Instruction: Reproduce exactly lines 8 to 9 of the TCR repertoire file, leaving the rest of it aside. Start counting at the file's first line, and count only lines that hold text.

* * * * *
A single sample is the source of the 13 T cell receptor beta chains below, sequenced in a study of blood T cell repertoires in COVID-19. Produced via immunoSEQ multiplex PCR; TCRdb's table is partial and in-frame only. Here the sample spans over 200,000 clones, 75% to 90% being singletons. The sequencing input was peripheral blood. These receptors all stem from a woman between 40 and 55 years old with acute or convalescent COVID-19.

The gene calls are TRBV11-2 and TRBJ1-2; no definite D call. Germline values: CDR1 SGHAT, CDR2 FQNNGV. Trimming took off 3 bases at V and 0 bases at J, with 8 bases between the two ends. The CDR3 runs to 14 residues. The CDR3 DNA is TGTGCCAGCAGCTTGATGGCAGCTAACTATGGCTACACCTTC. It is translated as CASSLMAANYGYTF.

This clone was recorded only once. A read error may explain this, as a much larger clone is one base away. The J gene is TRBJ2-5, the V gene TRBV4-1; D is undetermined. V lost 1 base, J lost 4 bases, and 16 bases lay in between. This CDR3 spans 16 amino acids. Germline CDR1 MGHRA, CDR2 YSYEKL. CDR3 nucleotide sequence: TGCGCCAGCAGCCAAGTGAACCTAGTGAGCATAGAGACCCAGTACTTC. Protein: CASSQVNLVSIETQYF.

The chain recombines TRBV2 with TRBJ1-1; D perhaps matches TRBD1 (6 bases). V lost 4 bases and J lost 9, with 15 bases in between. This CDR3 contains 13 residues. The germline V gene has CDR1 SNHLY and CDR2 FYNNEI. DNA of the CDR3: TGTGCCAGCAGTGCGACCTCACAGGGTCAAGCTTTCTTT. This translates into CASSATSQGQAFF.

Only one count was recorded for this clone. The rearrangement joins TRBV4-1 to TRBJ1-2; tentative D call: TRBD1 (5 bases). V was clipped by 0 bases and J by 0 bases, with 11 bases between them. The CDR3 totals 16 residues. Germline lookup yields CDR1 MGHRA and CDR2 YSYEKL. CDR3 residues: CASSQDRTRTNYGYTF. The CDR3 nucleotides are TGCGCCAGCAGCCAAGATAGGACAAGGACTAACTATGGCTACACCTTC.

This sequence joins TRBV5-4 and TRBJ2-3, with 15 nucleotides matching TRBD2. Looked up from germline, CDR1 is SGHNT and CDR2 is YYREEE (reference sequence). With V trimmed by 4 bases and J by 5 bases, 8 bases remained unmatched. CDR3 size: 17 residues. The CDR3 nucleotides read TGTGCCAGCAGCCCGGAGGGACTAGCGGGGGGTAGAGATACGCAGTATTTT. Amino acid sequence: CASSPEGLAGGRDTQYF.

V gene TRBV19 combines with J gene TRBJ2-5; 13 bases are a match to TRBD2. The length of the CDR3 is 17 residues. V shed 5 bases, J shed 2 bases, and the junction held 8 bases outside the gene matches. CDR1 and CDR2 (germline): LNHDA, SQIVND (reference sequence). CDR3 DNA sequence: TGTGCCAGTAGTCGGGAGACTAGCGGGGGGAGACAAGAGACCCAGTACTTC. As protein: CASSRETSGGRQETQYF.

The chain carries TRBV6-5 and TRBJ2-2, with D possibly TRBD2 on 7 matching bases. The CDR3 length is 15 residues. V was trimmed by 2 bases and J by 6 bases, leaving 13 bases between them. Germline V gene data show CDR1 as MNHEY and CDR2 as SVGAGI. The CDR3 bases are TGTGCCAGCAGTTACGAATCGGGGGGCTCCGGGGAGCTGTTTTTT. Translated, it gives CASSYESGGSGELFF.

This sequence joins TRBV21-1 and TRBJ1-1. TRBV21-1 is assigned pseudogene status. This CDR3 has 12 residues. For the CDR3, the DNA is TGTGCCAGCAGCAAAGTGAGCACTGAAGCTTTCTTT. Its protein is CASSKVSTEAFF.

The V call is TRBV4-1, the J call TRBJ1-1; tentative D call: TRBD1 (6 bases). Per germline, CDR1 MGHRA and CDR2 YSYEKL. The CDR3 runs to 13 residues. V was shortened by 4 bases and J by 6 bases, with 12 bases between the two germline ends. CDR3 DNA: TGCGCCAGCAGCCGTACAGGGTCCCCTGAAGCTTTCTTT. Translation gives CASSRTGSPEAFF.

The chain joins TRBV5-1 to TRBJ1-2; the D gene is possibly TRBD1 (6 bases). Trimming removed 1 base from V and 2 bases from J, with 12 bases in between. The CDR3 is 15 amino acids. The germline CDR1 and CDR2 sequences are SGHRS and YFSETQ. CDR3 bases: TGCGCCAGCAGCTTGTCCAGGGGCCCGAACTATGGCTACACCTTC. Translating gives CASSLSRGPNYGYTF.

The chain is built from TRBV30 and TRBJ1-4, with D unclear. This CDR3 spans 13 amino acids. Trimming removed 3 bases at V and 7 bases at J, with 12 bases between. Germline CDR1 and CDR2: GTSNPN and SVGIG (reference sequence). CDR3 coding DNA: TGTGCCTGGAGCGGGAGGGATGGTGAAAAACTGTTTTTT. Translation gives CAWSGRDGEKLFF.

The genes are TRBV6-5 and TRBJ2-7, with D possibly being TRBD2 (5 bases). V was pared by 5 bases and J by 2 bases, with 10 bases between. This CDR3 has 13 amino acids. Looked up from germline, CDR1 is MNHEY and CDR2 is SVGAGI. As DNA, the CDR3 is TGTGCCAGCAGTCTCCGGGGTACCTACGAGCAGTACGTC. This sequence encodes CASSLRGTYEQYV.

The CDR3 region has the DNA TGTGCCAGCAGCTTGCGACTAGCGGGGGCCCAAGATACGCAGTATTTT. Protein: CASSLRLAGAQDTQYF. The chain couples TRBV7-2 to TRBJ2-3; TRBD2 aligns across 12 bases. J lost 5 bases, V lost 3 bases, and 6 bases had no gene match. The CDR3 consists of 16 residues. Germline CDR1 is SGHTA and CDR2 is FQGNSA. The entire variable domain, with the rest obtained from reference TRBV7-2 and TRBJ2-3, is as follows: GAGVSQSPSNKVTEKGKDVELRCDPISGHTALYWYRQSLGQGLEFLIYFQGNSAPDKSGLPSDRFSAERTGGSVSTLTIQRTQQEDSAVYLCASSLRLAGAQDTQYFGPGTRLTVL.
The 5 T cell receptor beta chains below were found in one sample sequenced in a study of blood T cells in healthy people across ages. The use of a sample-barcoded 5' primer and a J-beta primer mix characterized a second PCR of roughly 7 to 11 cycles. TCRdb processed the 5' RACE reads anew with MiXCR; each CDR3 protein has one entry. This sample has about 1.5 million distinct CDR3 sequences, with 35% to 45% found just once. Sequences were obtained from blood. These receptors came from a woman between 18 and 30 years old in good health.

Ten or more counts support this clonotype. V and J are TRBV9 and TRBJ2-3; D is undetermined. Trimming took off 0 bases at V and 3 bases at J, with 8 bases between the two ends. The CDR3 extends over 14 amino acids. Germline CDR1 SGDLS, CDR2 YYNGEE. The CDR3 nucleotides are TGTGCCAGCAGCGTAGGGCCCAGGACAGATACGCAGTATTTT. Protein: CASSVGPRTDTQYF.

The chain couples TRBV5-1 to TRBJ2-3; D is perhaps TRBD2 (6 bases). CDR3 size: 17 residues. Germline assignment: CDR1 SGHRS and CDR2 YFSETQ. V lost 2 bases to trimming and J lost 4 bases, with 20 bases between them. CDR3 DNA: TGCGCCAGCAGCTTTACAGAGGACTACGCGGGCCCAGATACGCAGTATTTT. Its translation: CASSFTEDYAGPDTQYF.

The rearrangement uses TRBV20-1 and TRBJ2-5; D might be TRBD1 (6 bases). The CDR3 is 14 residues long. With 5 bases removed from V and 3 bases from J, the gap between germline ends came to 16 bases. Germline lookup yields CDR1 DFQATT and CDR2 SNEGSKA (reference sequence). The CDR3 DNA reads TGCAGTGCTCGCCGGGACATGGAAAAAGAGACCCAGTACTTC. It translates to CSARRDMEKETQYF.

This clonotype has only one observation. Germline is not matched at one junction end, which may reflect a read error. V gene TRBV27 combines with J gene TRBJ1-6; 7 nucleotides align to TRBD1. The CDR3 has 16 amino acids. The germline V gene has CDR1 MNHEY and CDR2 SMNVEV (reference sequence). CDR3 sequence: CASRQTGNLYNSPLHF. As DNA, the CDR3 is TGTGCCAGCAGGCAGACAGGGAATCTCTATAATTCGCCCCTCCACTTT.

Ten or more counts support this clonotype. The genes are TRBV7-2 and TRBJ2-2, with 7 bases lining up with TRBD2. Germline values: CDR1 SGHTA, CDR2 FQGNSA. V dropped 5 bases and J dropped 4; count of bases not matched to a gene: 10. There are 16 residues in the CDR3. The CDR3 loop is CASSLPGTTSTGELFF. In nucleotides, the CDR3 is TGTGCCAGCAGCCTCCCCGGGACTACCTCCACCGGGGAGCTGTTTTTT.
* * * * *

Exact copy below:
The chain carries TRBV6-5 and TRBJ2-2, with D possibly TRBD2 on 7 matching bases. The CDR3 length is 15 residues. V was trimmed by 2 bases and J by 6 bases, leaving 13 bases between them. Germline V gene data show CDR1 as MNHEY and CDR2 as SVGAGI. The CDR3 bases are TGTGCCAGCAGTTACGAATCGGGGGGCTCCGGGGAGCTGTTTTTT. Translated, it gives CASSYESGGSGELFF.

This sequence joins TRBV21-1 and TRBJ1-1. TRBV21-1 is assigned pseudogene status. This CDR3 has 12 residues. For the CDR3, the DNA is TGTGCCAGCAGCAAAGTGAGCACTGAAGCTTTCTTT. Its protein is CASSKVSTEAFF.